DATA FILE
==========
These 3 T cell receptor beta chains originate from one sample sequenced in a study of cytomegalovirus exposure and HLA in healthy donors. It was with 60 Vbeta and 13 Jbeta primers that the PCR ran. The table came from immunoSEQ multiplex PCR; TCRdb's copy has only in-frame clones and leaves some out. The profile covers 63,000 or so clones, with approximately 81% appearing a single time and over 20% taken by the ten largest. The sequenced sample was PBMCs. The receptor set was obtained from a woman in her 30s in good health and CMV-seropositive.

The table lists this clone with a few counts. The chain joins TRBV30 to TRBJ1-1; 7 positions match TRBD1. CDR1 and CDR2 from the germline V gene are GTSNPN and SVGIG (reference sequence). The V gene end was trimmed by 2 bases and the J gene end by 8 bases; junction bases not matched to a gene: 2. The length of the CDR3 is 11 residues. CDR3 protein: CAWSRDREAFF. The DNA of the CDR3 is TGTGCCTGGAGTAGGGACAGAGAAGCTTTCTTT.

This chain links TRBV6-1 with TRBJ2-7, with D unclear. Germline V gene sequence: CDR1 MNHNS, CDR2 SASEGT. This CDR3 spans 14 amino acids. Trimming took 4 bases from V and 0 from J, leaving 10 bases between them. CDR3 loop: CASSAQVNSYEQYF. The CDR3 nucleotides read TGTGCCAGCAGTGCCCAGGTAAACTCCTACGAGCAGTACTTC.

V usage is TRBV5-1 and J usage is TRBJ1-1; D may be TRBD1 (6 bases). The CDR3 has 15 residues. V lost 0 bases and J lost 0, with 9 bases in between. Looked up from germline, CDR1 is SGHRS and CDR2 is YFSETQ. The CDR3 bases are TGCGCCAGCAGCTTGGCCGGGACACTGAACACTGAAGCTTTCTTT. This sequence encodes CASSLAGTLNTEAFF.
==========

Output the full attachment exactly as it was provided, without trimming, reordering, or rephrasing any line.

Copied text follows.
These 3 T cell receptor beta chains originate from one sample sequenced in a study of cytomegalovirus exposure and HLA in healthy donors. It was with 60 Vbeta and 13 Jbeta primers that the PCR ran. The table came from immunoSEQ multiplex PCR; TCRdb's copy has only in-frame clones and leaves some out. The profile covers 63,000 or so clones, with approximately 81% appearing a single time and over 20% taken by the ten largest. The sequenced sample was PBMCs. The receptor set was obtained from a woman in her 30s in good health and CMV-seropositive.

The table lists this clone with a few counts. The chain joins TRBV30 to TRBJ1-1; 7 positions match TRBD1. CDR1 and CDR2 from the germline V gene are GTSNPN and SVGIG (reference sequence). The V gene end was trimmed by 2 bases and the J gene end by 8 bases; junction bases not matched to a gene: 2. The length of the CDR3 is 11 residues. CDR3 protein: CAWSRDREAFF. The DNA of the CDR3 is TGTGCCTGGAGTAGGGACAGAGAAGCTTTCTTT.

This chain links TRBV6-1 with TRBJ2-7, with D unclear. Germline V gene sequence: CDR1 MNHNS, CDR2 SASEGT. This CDR3 spans 14 amino acids. Trimming took 4 bases from V and 0 from J, leaving 10 bases between them. CDR3 loop: CASSAQVNSYEQYF. The CDR3 nucleotides read TGTGCCAGCAGTGCCCAGGTAAACTCCTACGAGCAGTACTTC.

V usage is TRBV5-1 and J usage is TRBJ1-1; D may be TRBD1 (6 bases). The CDR3 has 15 residues. V lost 0 bases and J lost 0, with 9 bases in between. Looked up from germline, CDR1 is SGHRS and CDR2 is YFSETQ. The CDR3 bases are TGCGCCAGCAGCTTGGCCGGGACACTGAACACTGAAGCTTTCTTT. This sequence encodes CASSLAGTLNTEAFF.